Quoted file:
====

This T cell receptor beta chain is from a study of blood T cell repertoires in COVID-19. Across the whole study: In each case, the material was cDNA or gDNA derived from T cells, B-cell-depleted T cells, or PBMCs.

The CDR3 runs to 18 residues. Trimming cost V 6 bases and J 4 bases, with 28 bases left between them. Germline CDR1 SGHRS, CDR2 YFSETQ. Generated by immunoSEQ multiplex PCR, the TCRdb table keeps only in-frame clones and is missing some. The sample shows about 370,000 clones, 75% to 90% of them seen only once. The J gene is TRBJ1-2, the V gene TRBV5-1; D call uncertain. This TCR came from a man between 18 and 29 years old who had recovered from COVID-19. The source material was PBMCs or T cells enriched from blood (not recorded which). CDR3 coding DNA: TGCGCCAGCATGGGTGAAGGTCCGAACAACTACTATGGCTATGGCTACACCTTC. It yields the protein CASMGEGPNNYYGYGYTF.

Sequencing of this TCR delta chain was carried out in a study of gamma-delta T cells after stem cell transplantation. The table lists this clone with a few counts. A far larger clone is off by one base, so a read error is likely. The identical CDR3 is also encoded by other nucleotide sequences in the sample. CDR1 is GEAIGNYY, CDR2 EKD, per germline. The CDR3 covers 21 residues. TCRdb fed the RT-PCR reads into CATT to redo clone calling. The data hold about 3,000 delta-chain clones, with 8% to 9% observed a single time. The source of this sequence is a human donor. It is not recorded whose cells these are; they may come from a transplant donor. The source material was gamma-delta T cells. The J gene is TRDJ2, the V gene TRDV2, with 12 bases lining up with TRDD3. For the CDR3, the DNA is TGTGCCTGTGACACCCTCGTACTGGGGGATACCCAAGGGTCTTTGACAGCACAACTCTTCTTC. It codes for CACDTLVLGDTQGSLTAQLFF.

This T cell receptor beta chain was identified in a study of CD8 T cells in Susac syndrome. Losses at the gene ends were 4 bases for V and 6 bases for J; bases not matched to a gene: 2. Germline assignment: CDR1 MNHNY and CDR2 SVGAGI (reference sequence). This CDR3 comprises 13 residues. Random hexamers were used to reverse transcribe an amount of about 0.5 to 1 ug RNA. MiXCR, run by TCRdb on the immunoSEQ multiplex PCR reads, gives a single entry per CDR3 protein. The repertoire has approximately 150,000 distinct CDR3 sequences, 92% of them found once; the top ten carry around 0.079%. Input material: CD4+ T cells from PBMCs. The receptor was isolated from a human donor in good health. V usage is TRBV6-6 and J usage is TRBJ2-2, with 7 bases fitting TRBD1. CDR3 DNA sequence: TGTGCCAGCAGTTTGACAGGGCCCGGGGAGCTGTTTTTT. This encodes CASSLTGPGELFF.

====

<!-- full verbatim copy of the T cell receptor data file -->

This T cell receptor beta chain is from a study of blood T cell repertoires in COVID-19. Across the whole study: In each case, the material was cDNA or gDNA derived from T cells, B-cell-depleted T cells, or PBMCs.

The CDR3 runs to 18 residues. Trimming cost V 6 bases and J 4 bases, with 28 bases left between them. Germline CDR1 SGHRS, CDR2 YFSETQ. Generated by immunoSEQ multiplex PCR, the TCRdb table keeps only in-frame clones and is missing some. The sample shows about 370,000 clones, 75% to 90% of them seen only once. The J gene is TRBJ1-2, the V gene TRBV5-1; D call uncertain. This TCR came from a man between 18 and 29 years old who had recovered from COVID-19. The source material was PBMCs or T cells enriched from blood (not recorded which). CDR3 coding DNA: TGCGCCAGCATGGGTGAAGGTCCGAACAACTACTATGGCTATGGCTACACCTTC. It yields the protein CASMGEGPNNYYGYGYTF.

Sequencing of this TCR delta chain was carried out in a study of gamma-delta T cells after stem cell transplantation. The table lists this clone with a few counts. A far larger clone is off by one base, so a read error is likely. The identical CDR3 is also encoded by other nucleotide sequences in the sample. CDR1 is GEAIGNYY, CDR2 EKD, per germline. The CDR3 covers 21 residues. TCRdb fed the RT-PCR reads into CATT to redo clone calling. The data hold about 3,000 delta-chain clones, with 8% to 9% observed a single time. The source of this sequence is a human donor. It is not recorded whose cells these are; they may come from a transplant donor. The source material was gamma-delta T cells. The J gene is TRDJ2, the V gene TRDV2, with 12 bases lining up with TRDD3. For the CDR3, the DNA is TGTGCCTGTGACACCCTCGTACTGGGGGATACCCAAGGGTCTTTGACAGCACAACTCTTCTTC. It codes for CACDTLVLGDTQGSLTAQLFF.

This T cell receptor beta chain was identified in a study of CD8 T cells in Susac syndrome. Losses at the gene ends were 4 bases for V and 6 bases for J; bases not matched to a gene: 2. Germline assignment: CDR1 MNHNY and CDR2 SVGAGI (reference sequence). This CDR3 comprises 13 residues. Random hexamers were used to reverse transcribe an amount of about 0.5 to 1 ug RNA. MiXCR, run by TCRdb on the immunoSEQ multiplex PCR reads, gives a single entry per CDR3 protein. The repertoire has approximately 150,000 distinct CDR3 sequences, 92% of them found once; the top ten carry around 0.079%. Input material: CD4+ T cells from PBMCs. The receptor was isolated from a human donor in good health. V usage is TRBV6-6 and J usage is TRBJ2-2, with 7 bases fitting TRBD1. CDR3 DNA sequence: TGTGCCAGCAGTTTGACAGGGCCCGGGGAGCTGTTTTTT. This encodes CASSLTGPGELFF.